News / Asia

Vietnam Mulls Cash Handouts to Families with Daughters

 Tran Trinh is an educated and well-off woman, but she had hoped her daughter Minh would turn out to be a son. (VOA - L. Hoang)
Tran Trinh is an educated and well-off woman, but she had hoped her daughter Minh would turn out to be a son. (VOA - L. Hoang)
When we walk into Tran Trinh’s house, she is lying in a pea-green hammock, breastfeeding her 8-month-old child. Having replaced her job in accounting with that of full-time mom, Trinh rarely leaves home. She dedicates most of her time to Minh - a daughter who, a year ago, she had hoped would be a boy.
 
Trinh, 32, loves her daughter now, but had wanted a son because her first child had turned out to be a girl, too. “For Asians, we think each family should have at least one son,” she said.
 
It’s this son-centered mentality that the Vietnamese government is looking to tackle now with a new policy to pay families who have daughters. Proponents say the $123 million idea will help bring Vietnam’s sex ratio at birth, now 112 boys for every 100 girls, closer to the global norm of roughly 102 to 106 boys. In the northern Red River Delta province of Hung Yen, the rate has been as high as 130.7 boys to 100 girls. The proposal also would offer incentives like health insurance and favored treatment in school admissions and hiring.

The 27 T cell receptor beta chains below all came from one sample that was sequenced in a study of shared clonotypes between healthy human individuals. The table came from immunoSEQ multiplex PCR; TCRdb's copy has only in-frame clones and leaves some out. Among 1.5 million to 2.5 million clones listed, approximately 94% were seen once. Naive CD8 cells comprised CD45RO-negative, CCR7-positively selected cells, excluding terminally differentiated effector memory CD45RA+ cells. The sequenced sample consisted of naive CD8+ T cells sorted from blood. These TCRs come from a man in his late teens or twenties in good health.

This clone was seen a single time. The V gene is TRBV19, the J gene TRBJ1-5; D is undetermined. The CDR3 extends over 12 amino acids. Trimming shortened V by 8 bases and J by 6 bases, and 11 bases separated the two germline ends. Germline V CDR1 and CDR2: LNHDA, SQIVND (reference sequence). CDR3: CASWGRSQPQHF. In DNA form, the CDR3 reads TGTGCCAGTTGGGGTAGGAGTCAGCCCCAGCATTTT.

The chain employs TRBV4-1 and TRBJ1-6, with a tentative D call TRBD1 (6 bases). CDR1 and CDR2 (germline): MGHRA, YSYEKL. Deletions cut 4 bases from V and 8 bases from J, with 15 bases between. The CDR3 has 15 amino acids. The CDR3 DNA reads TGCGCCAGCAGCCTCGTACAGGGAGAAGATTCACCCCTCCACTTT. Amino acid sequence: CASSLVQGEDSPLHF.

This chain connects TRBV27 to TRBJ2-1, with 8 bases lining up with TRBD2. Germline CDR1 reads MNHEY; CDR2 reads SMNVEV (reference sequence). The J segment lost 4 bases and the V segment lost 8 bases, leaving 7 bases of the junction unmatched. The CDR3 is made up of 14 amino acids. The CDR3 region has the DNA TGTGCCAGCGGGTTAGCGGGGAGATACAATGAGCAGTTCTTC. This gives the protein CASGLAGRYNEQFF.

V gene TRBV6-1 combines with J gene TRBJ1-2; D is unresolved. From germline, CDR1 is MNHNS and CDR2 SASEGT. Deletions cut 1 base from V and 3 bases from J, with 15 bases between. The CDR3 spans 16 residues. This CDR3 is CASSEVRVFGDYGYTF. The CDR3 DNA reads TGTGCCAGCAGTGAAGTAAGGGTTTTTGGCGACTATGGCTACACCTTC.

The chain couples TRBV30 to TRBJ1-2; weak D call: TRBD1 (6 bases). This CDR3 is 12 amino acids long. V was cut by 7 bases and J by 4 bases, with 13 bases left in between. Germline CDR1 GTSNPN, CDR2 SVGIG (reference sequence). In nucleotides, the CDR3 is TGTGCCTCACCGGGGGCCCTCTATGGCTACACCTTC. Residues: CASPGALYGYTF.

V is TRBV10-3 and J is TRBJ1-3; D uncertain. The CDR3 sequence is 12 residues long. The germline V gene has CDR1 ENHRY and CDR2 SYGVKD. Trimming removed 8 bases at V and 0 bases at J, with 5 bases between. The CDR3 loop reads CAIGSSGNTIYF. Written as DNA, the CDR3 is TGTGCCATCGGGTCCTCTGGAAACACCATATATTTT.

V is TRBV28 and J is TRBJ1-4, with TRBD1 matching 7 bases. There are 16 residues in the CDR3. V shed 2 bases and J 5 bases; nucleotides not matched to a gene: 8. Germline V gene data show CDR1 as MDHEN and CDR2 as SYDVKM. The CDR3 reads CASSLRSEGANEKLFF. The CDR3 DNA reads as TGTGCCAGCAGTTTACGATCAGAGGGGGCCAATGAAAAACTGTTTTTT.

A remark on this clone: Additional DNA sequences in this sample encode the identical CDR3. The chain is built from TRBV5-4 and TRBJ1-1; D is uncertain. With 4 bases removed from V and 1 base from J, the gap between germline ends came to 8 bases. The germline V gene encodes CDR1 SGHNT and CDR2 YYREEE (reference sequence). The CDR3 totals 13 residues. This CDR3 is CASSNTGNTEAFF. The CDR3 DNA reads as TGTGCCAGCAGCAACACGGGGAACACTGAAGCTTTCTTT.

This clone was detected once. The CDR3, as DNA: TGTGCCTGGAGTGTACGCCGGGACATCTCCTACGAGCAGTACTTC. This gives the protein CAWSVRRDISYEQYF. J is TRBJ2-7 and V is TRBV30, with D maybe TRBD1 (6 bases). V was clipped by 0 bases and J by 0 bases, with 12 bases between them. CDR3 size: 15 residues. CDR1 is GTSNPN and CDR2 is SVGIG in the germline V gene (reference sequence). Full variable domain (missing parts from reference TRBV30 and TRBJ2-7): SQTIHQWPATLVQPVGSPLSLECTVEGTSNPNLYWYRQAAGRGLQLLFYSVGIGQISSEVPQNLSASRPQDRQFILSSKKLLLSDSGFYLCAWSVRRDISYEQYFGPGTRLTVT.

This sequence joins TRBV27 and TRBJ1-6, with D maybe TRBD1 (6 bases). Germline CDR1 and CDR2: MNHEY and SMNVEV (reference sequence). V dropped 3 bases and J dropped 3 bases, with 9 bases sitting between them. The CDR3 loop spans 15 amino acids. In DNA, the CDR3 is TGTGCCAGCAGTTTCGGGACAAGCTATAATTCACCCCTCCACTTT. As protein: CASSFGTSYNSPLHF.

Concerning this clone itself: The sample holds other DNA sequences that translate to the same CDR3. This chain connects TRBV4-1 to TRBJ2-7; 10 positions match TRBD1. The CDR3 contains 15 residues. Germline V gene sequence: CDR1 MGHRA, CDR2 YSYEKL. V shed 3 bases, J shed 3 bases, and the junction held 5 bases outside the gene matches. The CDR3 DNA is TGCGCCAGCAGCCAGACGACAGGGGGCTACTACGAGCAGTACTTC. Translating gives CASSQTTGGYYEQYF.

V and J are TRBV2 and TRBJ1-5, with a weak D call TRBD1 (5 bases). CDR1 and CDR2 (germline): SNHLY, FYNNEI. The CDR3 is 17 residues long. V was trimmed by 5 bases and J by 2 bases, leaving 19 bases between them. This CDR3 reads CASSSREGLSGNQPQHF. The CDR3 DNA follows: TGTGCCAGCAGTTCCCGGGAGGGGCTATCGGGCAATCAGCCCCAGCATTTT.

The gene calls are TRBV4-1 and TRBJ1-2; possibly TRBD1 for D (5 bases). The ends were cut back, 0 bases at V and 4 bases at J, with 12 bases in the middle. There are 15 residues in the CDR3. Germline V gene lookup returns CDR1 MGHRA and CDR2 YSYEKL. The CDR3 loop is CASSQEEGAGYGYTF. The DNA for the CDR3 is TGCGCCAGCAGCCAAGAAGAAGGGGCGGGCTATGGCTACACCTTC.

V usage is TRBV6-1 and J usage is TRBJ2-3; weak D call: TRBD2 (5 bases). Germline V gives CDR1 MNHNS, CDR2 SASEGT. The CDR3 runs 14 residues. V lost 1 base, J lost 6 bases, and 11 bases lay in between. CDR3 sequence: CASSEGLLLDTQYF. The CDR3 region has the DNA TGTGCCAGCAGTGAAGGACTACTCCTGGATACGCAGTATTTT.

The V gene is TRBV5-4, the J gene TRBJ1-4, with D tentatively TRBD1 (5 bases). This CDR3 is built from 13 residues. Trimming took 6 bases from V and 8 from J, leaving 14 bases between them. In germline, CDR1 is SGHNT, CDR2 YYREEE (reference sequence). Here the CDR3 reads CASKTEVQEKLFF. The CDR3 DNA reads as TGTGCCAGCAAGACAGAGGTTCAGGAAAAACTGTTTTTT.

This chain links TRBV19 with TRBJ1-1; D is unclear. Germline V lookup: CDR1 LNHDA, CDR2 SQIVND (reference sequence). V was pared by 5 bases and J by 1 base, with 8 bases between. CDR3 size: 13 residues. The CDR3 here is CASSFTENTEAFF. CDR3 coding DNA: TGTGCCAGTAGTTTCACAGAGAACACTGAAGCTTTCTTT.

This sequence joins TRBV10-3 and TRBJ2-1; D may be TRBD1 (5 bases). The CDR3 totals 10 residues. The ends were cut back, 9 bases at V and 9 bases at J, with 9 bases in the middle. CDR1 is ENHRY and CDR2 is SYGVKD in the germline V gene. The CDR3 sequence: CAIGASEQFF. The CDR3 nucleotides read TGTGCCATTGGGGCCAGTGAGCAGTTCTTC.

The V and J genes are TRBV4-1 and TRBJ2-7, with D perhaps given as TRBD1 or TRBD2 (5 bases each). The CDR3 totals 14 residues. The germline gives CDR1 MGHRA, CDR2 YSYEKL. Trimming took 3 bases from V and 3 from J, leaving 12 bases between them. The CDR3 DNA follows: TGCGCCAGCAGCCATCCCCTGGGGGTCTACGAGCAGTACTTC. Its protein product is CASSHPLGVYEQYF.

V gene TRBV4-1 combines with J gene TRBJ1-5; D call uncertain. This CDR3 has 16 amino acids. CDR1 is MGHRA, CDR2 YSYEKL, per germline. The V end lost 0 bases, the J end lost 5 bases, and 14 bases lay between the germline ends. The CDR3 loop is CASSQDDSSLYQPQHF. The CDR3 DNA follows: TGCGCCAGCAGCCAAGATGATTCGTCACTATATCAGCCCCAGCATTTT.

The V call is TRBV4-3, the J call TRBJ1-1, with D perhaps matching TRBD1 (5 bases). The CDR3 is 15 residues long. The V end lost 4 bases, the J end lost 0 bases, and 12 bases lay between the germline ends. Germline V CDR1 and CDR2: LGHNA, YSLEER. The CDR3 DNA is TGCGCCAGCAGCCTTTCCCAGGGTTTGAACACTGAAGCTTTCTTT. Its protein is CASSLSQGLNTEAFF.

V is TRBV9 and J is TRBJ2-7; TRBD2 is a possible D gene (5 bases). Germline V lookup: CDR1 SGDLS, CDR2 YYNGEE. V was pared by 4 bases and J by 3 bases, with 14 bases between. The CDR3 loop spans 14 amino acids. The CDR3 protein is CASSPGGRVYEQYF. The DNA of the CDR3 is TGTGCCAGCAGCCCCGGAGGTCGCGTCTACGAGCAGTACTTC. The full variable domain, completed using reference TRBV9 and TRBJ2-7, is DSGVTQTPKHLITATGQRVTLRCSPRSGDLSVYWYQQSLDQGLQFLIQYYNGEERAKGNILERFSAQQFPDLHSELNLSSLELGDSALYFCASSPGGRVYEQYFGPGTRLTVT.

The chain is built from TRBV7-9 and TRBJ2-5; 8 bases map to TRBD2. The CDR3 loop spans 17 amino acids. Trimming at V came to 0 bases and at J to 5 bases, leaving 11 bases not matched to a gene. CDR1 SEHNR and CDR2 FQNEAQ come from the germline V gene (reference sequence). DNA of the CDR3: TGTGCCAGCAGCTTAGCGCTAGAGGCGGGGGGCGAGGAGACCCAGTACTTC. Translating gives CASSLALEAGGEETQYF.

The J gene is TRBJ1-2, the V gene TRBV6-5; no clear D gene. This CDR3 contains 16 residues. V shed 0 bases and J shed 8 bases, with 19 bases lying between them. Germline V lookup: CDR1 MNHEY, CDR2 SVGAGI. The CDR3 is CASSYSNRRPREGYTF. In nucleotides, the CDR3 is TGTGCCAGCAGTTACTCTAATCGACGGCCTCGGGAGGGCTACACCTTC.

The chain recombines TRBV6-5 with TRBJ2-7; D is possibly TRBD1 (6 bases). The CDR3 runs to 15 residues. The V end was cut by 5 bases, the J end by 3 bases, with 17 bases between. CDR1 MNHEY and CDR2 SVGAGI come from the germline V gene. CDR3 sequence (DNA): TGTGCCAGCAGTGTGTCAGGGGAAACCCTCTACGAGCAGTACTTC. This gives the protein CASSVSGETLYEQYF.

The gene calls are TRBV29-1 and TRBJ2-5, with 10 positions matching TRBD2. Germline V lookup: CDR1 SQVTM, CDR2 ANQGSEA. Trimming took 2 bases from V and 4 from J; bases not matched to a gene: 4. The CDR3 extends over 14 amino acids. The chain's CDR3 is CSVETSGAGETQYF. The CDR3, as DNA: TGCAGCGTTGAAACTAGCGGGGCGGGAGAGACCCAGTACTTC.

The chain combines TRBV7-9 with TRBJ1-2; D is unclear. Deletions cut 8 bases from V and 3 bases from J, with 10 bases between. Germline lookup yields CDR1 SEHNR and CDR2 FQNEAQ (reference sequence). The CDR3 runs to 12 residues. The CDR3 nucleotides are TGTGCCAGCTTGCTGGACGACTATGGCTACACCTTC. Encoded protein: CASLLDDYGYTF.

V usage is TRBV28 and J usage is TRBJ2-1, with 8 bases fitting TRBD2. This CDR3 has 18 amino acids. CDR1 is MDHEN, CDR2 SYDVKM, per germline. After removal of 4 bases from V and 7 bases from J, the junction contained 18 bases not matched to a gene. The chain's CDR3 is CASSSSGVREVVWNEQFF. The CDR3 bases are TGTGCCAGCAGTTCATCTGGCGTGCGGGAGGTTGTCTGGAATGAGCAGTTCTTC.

“In Sweden we have seen that economic incentives do work,” said Ambassador Camilla Mellander, who co-chairs Vietnam’s informal Gender Policy Coordination group. She said in Sweden, where the birth rate has been dropping in recent decades, parental leave, child allowance, and other state benefits have encouraged Swedes to enlarge their families.
 
This is not Vietnam’s first try at leveling out the gender ratio. In 2003, it banned sex selection through ultrasounds and abortions, technologies that gained traction in the 1990s. But the ban is widely flouted because of the low cost (as little as $5 for an ultrasound) and the low enforcement of monetary and licensing penalties. The practice has left Vietnam with what many view are alarmingly high abortion figures, up to 75 terminated pregnancies for every 100 births.
 
Before the arrival of ultrasounds, couples would try to conceive males through scheduled sex, “traditional medicines, particular diets, and the assistance of fortune tellers,” the United Nations Population Fund (UNFPA) observed in a 2011 report.